The answer came from Westminster only hours before, courtesy of BoJo. “Pirogue” is what you do, as part of a political jumble sale, to suspend the much vaunted Mother of Parliaments for 5 weeks. Despite protestations to the contrary, this enables you to put the finishing touches to a constitutional dog’s brexit. You can cut off at the pass any parliamentary attempts to Exit Brexit before the 31 October deadline.

Can I hear another trumpet-like voice joining the TransAtlantic duet? “Son of a gun, we’ll have big fun on the bayou…”

*PS   I obviously made one too many dreadful puns in the above. Thanks to those who are concerned that I don’t know the difference between “pirogue” and “prorogue”.  I’m just concerned that the new British PM doesn’t successfully seize the opportunity to go pole the pirogue up the creek, without a constitutional paddle.

youtube.com
Jambalaya (On the Bayou) by Hank Williams

“Our army manned the air, it rammed the ramparts, it took over the airports, it did everything it had to do.” US President Donald Trump misspeaking about 1775 and blaming a damp teleprompter. 

The US President paraded his ignorance,  during yesterday’s hi-jacked and militarised 4 July celebrations,  on the steps of the Lincoln Memorial, the spot where Martin Luther King Jr. gave his “I have a dream” speech in 1963.

At least Trump referred to the Continental Army during the American Revolutionary War in the 1770s as “our”, not “my” army  as is his wont.

Keen, as usual, to make himself the centre of attention during this annual national birthday celebration, he made sure that fighter jets, bombers, tanks-and even Air Force One- added some real firepower to the customary fireworks.

He was the first President to speak at the Washington Monument on July 4 since the more prescient President Truman spoke in 1951, 175 years after the Continental Congress approved the Declaration of Independence. He wasn’t facing an election a year later.

In his Fourth of July speech,  rather than a dream Trump had a nightmare and promised to strike fear into the hearts of America’s enemies. He didn’t identify these enemies, but obviously North Korea and Russia, for two, don’t number among them these days. Perhaps the enemy referred to was the “enemy” both without and within. For the President there seems to be no bigger enemy than the illegal immigrant.

Departing from the usual 4th of July refrain,  despite his own family migrant background, not to mention that of his wife, Trump was not big on celebrating  legal immigrants either.

On the eve of this year’s Independence Day, perhaps to concentrate the mind, the non-fake media reported dreadful conditions in US border concentration camps .

Check out some interesting background on the American National anthem* and enjoy Bill Bailey’s comedic and musical Youtube take on the USA as musically a minor power.**

Re the parade’s headline speaker: Bill Bailey-won’t you please take him home?  Or anywhere …

*Blinks
https://www.stuff.co.nz/world/americas/114022004/us-president-donald-trump-sticks-to-patriotic-script-at-soggy-july-4-show
https://www.newyorker.com/news/our-columnists/donald-trumps-inoffensive-war-on-reality 
*https://en.wikipedia.org/wiki/The_Star-Spangled_Banner Interesting background on the US National Anthem
**https://www.youtube.com/watch?v=_dVFknALySA  Comedian Bill Bailey has an interesting musical take on the US as a musically minor power.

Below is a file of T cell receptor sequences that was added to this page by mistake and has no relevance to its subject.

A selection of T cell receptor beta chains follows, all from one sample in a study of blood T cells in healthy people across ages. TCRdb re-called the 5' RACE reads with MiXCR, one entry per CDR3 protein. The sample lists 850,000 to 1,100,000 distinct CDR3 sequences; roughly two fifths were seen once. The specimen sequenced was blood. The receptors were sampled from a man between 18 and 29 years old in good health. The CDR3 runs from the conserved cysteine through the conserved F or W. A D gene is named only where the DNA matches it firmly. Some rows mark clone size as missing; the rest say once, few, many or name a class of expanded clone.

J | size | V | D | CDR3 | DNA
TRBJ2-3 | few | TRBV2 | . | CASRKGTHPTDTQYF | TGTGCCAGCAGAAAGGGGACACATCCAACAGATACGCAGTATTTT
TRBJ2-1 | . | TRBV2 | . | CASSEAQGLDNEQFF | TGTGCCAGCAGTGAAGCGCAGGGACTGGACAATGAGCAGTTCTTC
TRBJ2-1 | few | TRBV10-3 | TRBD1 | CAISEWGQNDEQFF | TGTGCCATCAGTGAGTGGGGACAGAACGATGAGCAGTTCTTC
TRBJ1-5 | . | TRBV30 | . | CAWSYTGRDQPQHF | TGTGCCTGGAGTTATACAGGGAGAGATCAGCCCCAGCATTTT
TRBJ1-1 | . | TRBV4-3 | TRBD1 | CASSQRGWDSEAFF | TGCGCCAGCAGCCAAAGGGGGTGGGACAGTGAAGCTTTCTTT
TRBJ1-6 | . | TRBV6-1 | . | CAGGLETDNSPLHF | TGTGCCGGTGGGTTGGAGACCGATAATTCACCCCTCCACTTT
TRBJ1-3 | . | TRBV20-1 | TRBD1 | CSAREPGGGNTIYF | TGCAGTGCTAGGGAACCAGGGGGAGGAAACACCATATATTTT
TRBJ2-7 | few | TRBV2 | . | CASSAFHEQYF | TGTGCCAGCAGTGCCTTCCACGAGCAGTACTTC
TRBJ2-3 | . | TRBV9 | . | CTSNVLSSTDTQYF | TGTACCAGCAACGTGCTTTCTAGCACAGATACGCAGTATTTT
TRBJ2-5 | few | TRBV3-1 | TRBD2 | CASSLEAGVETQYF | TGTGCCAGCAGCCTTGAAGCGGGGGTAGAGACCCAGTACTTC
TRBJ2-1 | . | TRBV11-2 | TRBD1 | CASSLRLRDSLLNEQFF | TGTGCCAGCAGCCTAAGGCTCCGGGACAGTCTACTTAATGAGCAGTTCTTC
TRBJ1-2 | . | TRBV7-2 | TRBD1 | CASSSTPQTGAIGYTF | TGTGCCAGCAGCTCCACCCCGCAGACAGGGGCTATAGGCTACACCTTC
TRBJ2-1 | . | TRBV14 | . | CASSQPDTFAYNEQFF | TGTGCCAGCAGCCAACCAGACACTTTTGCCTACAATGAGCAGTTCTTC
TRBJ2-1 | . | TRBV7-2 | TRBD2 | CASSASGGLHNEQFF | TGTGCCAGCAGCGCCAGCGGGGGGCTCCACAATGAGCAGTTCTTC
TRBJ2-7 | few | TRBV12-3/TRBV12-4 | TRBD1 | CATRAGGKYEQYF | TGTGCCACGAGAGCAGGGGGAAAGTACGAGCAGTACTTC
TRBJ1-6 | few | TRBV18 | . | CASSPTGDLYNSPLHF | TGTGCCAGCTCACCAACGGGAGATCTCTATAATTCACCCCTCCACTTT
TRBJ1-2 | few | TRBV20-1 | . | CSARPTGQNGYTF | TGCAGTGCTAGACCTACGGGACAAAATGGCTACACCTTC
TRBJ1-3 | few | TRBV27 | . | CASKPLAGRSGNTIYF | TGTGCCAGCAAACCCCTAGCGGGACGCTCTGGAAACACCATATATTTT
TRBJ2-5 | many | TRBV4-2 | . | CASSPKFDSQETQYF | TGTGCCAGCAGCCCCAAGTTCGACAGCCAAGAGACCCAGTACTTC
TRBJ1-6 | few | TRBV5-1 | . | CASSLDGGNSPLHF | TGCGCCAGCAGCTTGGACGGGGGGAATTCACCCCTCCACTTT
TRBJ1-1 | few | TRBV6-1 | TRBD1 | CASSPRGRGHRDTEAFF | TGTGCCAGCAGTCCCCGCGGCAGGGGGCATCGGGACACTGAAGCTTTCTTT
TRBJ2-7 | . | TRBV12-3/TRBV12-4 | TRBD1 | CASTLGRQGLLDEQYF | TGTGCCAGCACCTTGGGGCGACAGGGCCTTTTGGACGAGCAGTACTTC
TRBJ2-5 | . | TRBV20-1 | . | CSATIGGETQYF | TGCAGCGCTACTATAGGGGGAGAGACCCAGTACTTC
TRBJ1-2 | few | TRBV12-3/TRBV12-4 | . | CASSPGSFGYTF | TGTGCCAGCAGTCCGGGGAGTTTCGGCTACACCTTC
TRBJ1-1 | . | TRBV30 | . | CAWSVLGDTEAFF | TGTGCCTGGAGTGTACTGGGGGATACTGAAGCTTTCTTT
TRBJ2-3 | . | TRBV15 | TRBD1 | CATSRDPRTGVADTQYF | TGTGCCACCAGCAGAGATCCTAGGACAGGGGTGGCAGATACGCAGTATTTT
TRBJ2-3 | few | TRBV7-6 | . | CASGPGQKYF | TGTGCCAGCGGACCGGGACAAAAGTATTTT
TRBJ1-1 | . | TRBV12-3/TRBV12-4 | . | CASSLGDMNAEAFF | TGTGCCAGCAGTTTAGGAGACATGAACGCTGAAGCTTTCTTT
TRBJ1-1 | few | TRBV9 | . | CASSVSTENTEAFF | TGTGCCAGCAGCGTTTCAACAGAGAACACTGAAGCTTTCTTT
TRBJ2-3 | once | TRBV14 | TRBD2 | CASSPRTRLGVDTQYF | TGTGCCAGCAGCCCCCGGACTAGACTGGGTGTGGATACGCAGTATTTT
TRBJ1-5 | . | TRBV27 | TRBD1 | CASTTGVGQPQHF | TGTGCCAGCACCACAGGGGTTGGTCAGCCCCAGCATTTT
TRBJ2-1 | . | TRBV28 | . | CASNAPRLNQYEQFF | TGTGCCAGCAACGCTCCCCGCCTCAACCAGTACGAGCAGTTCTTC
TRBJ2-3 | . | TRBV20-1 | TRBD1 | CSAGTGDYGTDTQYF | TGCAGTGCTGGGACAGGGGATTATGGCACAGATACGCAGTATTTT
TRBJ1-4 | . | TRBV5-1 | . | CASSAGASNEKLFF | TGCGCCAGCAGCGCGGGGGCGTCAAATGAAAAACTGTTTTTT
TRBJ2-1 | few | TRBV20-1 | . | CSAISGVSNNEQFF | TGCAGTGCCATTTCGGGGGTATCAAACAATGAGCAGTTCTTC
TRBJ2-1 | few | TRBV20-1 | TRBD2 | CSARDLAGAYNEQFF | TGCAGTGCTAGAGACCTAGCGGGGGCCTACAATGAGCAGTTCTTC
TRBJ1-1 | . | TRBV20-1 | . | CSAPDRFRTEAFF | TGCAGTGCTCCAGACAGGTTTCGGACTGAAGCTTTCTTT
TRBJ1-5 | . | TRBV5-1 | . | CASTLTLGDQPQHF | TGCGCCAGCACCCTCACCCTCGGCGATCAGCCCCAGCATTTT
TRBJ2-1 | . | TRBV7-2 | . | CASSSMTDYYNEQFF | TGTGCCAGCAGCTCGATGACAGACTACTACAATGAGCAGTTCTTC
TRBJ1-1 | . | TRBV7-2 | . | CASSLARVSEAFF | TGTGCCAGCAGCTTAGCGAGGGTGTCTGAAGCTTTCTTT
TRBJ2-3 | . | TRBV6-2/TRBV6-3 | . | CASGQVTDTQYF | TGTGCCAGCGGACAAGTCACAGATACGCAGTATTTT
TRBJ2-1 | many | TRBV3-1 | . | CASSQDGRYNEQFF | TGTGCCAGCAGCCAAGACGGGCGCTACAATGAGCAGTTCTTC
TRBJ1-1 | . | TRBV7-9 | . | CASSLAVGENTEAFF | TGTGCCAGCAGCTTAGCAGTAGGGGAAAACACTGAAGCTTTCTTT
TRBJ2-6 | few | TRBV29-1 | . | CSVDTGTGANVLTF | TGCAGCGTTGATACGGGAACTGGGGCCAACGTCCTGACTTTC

#Lyall Lukey 6 July 2019
http://www.lukey.co.nz/  http://www.smartnet.co.nz
http://lukeytraining.wordpress.com/  An education etc blog.
https://silververve.com/ Silververve: A new lease of life for mature people-website and blog.

 

 


Rake News?

20Nov18

Trump Rakes

“You look at other countries where they do it differently, and it’s a whole different story,” President Donald Trump, raking over new embers in California

Surveying the damage on Saturday from the catastrophic California wildfires* Mr Trump revisited his claim that poor forest management was to blame.

Finns have been baffled by the US President’s comments praising Finland  for managing its vast forests by raking the forest floors. Citing a conversation with his Finnish counterpart, Mr Trump had said the Finns spend “a lot of time on raking and cleaning”.

But President Sauli Niinisto could not remember talking about raking when the two met. A fellow Finn said he perhaps wouldn’t compare Finland and California climate-wise. And besides, 80%  Finland is classified as forest land. “We don’t exactly manicure all of it.”

Other Finns had a field day doctoring photos and producing mock catalogues of  baseball caps inscribed with “Make America Rake Again”.

Now that geography and climatology have been deftly deflected, we will continue to watch the rake’s progress* with interest.

*Blinks:
https://www.bbc.com/news/world-us-canada-46198498 
  Paradise Lost: California wildfires-The day Paradise burned down.
Rake’s Progress The 1951 opera: based on the paintings by William Hogarth. Note this overt pre-1952 American election collaboration between composer Igor Stravinsky, a Russian, and Librettists Chester Kallman, an American and W. H. Auden, an English-American. The story concerns the decline and fall of one Tom Rakewell, who ends up in Bedlam, a hospital for the ‘insane’.

#Lyall Lukey 20 November 2018
http://www.lukey.co.nz/  http://www.smartnet.co.nz  Business websites
http://lukeytraining.wordpress.com/  An education+ blog.
https://silververve.com/ Silververve: A new lease of life for mature people.